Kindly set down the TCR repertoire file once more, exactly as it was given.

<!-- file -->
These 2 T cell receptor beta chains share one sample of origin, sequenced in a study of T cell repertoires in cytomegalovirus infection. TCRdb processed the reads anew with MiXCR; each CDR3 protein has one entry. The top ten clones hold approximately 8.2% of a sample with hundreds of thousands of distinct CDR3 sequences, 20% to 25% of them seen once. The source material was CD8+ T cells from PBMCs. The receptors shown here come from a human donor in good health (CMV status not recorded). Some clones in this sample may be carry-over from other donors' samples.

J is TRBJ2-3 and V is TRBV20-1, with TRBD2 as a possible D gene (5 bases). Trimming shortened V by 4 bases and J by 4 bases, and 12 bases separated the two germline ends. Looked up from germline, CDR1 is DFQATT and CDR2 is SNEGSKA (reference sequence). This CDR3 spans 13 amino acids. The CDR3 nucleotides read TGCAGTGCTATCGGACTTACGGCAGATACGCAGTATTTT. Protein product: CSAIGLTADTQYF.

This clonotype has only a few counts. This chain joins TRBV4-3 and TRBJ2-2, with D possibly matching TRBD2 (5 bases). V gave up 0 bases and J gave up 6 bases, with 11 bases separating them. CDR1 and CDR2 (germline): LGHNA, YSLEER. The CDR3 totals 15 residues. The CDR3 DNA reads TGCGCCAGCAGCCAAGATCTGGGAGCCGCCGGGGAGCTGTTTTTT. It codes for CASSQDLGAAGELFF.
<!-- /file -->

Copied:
These 2 T cell receptor beta chains share one sample of origin, sequenced in a study of T cell repertoires in cytomegalovirus infection. TCRdb processed the reads anew with MiXCR; each CDR3 protein has one entry. The top ten clones hold approximately 8.2% of a sample with hundreds of thousands of distinct CDR3 sequences, 20% to 25% of them seen once. The source material was CD8+ T cells from PBMCs. The receptors shown here come from a human donor in good health (CMV status not recorded). Some clones in this sample may be carry-over from other donors' samples.

J is TRBJ2-3 and V is TRBV20-1, with TRBD2 as a possible D gene (5 bases). Trimming shortened V by 4 bases and J by 4 bases, and 12 bases separated the two germline ends. Looked up from germline, CDR1 is DFQATT and CDR2 is SNEGSKA (reference sequence). This CDR3 spans 13 amino acids. The CDR3 nucleotides read TGCAGTGCTATCGGACTTACGGCAGATACGCAGTATTTT. Protein product: CSAIGLTADTQYF.

This clonotype has only a few counts. This chain joins TRBV4-3 and TRBJ2-2, with D possibly matching TRBD2 (5 bases). V gave up 0 bases and J gave up 6 bases, with 11 bases separating them. CDR1 and CDR2 (germline): LGHNA, YSLEER. The CDR3 totals 15 residues. The CDR3 DNA reads TGCGCCAGCAGCCAAGATCTGGGAGCCGCCGGGGAGCTGTTTTTT. It codes for CASSQDLGAAGELFF.